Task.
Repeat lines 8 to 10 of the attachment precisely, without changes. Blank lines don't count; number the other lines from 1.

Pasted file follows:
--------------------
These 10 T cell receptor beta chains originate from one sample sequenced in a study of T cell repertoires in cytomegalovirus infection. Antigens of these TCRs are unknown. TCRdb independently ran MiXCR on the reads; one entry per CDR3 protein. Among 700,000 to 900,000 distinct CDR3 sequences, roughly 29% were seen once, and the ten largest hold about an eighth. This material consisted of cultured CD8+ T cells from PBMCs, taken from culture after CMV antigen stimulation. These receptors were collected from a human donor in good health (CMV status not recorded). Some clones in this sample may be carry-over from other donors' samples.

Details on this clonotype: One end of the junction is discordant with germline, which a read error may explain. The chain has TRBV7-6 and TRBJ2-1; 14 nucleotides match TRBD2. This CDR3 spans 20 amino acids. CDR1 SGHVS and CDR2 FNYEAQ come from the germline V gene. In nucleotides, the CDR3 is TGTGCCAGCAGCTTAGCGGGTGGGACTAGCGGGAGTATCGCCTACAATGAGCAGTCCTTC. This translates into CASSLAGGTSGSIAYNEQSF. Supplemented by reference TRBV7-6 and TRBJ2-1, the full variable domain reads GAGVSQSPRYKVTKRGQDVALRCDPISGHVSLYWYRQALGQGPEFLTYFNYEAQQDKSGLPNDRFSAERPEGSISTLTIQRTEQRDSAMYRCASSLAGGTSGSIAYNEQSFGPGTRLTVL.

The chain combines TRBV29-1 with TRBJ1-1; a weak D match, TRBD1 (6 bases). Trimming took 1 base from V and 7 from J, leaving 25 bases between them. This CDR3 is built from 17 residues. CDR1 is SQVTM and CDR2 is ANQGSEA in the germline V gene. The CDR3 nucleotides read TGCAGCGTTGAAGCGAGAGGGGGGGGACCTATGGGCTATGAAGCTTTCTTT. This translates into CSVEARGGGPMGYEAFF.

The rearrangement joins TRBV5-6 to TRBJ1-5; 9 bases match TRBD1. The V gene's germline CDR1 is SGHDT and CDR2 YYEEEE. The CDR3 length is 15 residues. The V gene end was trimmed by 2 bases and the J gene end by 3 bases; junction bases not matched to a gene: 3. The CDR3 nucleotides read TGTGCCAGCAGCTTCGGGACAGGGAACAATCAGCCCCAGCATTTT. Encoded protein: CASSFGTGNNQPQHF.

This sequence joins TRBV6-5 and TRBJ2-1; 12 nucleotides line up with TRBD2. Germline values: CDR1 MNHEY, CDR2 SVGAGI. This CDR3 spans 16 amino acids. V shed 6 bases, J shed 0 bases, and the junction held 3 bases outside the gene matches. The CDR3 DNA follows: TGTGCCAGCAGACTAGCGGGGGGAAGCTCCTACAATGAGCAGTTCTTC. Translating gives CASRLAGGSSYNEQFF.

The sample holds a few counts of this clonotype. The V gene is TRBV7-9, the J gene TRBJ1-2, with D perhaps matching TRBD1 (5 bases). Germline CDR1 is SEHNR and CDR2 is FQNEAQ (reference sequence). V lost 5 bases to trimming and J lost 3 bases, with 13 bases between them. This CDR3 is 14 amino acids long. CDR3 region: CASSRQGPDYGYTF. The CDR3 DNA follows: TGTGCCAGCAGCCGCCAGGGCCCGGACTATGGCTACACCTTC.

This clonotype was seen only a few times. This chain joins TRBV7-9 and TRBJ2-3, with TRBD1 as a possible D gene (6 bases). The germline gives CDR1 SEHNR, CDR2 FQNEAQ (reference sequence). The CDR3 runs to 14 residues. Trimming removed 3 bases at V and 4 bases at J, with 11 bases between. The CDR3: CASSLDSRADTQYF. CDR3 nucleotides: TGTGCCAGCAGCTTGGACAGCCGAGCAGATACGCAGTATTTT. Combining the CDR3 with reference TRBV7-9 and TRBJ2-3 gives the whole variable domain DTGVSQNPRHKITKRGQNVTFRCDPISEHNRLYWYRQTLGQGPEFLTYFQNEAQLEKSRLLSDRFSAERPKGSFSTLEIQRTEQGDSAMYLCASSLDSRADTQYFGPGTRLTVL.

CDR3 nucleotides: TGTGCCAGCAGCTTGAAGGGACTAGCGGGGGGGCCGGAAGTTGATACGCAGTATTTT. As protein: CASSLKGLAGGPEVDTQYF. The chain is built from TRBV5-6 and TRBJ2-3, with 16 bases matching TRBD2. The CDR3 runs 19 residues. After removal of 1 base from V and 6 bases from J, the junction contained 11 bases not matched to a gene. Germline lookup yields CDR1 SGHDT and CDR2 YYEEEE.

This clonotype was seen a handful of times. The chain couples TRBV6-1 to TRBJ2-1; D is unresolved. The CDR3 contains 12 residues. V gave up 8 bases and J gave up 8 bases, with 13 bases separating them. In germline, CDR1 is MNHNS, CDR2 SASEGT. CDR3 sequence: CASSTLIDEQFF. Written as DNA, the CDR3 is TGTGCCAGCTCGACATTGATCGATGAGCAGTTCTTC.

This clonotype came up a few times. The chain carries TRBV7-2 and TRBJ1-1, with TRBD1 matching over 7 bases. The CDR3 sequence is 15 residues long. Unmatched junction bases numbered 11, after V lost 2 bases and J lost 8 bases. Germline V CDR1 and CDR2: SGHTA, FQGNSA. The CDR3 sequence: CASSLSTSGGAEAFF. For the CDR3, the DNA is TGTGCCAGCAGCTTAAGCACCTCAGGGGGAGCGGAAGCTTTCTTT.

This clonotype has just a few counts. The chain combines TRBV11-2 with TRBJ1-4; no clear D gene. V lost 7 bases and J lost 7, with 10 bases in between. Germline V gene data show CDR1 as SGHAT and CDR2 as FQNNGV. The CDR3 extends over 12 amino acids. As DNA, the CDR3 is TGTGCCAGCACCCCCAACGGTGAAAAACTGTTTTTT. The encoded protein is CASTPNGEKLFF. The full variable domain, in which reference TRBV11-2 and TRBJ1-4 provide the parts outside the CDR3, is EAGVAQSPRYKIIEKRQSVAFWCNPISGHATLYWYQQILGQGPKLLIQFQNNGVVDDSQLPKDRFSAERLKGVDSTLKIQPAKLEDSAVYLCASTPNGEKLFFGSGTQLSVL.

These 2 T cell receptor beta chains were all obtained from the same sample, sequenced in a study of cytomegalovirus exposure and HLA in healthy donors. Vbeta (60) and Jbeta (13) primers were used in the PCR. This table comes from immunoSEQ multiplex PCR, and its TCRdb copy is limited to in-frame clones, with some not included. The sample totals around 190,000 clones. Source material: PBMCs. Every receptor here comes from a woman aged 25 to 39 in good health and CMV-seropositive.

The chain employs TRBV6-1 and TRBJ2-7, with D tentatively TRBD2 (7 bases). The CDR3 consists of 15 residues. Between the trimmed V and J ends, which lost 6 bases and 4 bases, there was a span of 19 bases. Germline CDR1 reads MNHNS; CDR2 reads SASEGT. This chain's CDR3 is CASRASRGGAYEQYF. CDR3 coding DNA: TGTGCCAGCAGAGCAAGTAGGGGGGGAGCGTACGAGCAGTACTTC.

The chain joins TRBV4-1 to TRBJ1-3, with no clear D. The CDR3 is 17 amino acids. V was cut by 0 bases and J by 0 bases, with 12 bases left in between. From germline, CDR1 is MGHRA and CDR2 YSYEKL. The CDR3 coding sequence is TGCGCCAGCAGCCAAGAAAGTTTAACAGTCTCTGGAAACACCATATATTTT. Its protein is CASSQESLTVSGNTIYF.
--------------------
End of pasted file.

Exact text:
CDR3 nucleotides: TGTGCCAGCAGCTTGAAGGGACTAGCGGGGGGGCCGGAAGTTGATACGCAGTATTTT. As protein: CASSLKGLAGGPEVDTQYF. The chain is built from TRBV5-6 and TRBJ2-3, with 16 bases matching TRBD2. The CDR3 runs 19 residues. After removal of 1 base from V and 6 bases from J, the junction contained 11 bases not matched to a gene. Germline lookup yields CDR1 SGHDT and CDR2 YYEEEE.

This clonotype was seen a handful of times. The chain couples TRBV6-1 to TRBJ2-1; D is unresolved. The CDR3 contains 12 residues. V gave up 8 bases and J gave up 8 bases, with 13 bases separating them. In germline, CDR1 is MNHNS, CDR2 SASEGT. CDR3 sequence: CASSTLIDEQFF. Written as DNA, the CDR3 is TGTGCCAGCTCGACATTGATCGATGAGCAGTTCTTC.

This clonotype came up a few times. The chain carries TRBV7-2 and TRBJ1-1, with TRBD1 matching over 7 bases. The CDR3 sequence is 15 residues long. Unmatched junction bases numbered 11, after V lost 2 bases and J lost 8 bases. Germline V CDR1 and CDR2: SGHTA, FQGNSA. The CDR3 sequence: CASSLSTSGGAEAFF. For the CDR3, the DNA is TGTGCCAGCAGCTTAAGCACCTCAGGGGGAGCGGAAGCTTTCTTT.